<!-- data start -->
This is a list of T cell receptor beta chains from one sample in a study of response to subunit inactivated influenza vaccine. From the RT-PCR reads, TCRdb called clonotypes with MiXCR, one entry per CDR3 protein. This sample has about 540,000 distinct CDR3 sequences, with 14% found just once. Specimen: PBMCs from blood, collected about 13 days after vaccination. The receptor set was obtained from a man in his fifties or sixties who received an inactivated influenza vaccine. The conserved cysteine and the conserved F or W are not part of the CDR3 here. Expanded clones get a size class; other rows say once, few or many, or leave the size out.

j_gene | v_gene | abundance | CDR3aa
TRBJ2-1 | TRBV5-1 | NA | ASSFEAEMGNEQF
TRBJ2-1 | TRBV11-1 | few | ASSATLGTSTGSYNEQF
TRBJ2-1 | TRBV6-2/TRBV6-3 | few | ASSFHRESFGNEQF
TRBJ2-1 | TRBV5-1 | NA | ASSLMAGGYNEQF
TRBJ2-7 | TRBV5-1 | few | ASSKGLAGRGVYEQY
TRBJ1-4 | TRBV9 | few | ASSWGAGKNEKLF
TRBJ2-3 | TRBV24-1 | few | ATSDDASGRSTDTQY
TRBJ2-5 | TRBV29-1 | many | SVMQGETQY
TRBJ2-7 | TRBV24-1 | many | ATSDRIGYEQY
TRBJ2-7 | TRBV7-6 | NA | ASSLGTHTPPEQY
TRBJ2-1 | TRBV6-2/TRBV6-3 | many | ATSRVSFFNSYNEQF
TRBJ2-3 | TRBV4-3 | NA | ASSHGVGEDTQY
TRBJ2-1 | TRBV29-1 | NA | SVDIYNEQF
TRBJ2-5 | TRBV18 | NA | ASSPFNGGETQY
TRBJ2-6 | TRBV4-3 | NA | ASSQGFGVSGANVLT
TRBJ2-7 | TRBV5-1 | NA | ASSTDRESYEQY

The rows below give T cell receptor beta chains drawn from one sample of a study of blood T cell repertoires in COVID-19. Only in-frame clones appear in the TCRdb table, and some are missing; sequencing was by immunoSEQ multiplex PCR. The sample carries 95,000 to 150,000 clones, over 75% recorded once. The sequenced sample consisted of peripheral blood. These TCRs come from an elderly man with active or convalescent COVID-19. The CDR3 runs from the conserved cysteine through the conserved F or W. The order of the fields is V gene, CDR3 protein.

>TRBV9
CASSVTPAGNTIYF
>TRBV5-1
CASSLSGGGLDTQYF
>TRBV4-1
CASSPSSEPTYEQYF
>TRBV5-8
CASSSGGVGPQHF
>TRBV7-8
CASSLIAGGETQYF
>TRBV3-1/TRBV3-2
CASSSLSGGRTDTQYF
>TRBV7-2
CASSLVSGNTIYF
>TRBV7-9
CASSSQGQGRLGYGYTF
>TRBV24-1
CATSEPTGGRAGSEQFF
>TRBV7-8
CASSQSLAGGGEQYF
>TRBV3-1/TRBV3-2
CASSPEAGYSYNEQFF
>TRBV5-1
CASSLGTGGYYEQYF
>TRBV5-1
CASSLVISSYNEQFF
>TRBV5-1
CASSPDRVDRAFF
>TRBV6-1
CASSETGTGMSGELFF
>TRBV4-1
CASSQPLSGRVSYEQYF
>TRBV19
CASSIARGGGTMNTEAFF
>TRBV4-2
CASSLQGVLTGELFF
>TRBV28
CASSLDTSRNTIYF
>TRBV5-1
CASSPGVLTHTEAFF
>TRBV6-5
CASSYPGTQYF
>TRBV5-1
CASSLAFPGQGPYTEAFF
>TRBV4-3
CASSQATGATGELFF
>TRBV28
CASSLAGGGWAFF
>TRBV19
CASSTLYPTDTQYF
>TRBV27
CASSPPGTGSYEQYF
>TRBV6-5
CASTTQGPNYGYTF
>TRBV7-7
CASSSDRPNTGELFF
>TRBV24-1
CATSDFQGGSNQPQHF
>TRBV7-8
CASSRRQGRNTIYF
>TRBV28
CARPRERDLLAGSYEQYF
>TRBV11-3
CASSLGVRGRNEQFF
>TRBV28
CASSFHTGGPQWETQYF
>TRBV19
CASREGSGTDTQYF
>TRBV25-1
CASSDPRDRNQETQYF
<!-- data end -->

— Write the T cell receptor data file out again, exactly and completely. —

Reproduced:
This is a list of T cell receptor beta chains from one sample in a study of response to subunit inactivated influenza vaccine. From the RT-PCR reads, TCRdb called clonotypes with MiXCR, one entry per CDR3 protein. This sample has about 540,000 distinct CDR3 sequences, with 14% found just once. Specimen: PBMCs from blood, collected about 13 days after vaccination. The receptor set was obtained from a man in his fifties or sixties who received an inactivated influenza vaccine. The conserved cysteine and the conserved F or W are not part of the CDR3 here. Expanded clones get a size class; other rows say once, few or many, or leave the size out.

j_gene | v_gene | abundance | CDR3aa
TRBJ2-1 | TRBV5-1 | NA | ASSFEAEMGNEQF
TRBJ2-1 | TRBV11-1 | few | ASSATLGTSTGSYNEQF
TRBJ2-1 | TRBV6-2/TRBV6-3 | few | ASSFHRESFGNEQF
TRBJ2-1 | TRBV5-1 | NA | ASSLMAGGYNEQF
TRBJ2-7 | TRBV5-1 | few | ASSKGLAGRGVYEQY
TRBJ1-4 | TRBV9 | few | ASSWGAGKNEKLF
TRBJ2-3 | TRBV24-1 | few | ATSDDASGRSTDTQY
TRBJ2-5 | TRBV29-1 | many | SVMQGETQY
TRBJ2-7 | TRBV24-1 | many | ATSDRIGYEQY
TRBJ2-7 | TRBV7-6 | NA | ASSLGTHTPPEQY
TRBJ2-1 | TRBV6-2/TRBV6-3 | many | ATSRVSFFNSYNEQF
TRBJ2-3 | TRBV4-3 | NA | ASSHGVGEDTQY
TRBJ2-1 | TRBV29-1 | NA | SVDIYNEQF
TRBJ2-5 | TRBV18 | NA | ASSPFNGGETQY
TRBJ2-6 | TRBV4-3 | NA | ASSQGFGVSGANVLT
TRBJ2-7 | TRBV5-1 | NA | ASSTDRESYEQY

The rows below give T cell receptor beta chains drawn from one sample of a study of blood T cell repertoires in COVID-19. Only in-frame clones appear in the TCRdb table, and some are missing; sequencing was by immunoSEQ multiplex PCR. The sample carries 95,000 to 150,000 clones, over 75% recorded once. The sequenced sample consisted of peripheral blood. These TCRs come from an elderly man with active or convalescent COVID-19. The CDR3 runs from the conserved cysteine through the conserved F or W. The order of the fields is V gene, CDR3 protein.

>TRBV9
CASSVTPAGNTIYF
>TRBV5-1
CASSLSGGGLDTQYF
>TRBV4-1
CASSPSSEPTYEQYF
>TRBV5-8
CASSSGGVGPQHF
>TRBV7-8
CASSLIAGGETQYF
>TRBV3-1/TRBV3-2
CASSSLSGGRTDTQYF
>TRBV7-2
CASSLVSGNTIYF
>TRBV7-9
CASSSQGQGRLGYGYTF
>TRBV24-1
CATSEPTGGRAGSEQFF
>TRBV7-8
CASSQSLAGGGEQYF
>TRBV3-1/TRBV3-2
CASSPEAGYSYNEQFF
>TRBV5-1
CASSLGTGGYYEQYF
>TRBV5-1
CASSLVISSYNEQFF
>TRBV5-1
CASSPDRVDRAFF
>TRBV6-1
CASSETGTGMSGELFF
>TRBV4-1
CASSQPLSGRVSYEQYF
>TRBV19
CASSIARGGGTMNTEAFF
>TRBV4-2
CASSLQGVLTGELFF
>TRBV28
CASSLDTSRNTIYF
>TRBV5-1
CASSPGVLTHTEAFF
>TRBV6-5
CASSYPGTQYF
>TRBV5-1
CASSLAFPGQGPYTEAFF
>TRBV4-3
CASSQATGATGELFF
>TRBV28
CASSLAGGGWAFF
>TRBV19
CASSTLYPTDTQYF
>TRBV27
CASSPPGTGSYEQYF
>TRBV6-5
CASTTQGPNYGYTF
>TRBV7-7
CASSSDRPNTGELFF
>TRBV24-1
CATSDFQGGSNQPQHF
>TRBV7-8
CASSRRQGRNTIYF
>TRBV28
CARPRERDLLAGSYEQYF
>TRBV11-3
CASSLGVRGRNEQFF
>TRBV28
CASSFHTGGPQWETQYF
>TRBV19
CASREGSGTDTQYF
>TRBV25-1
CASSDPRDRNQETQYF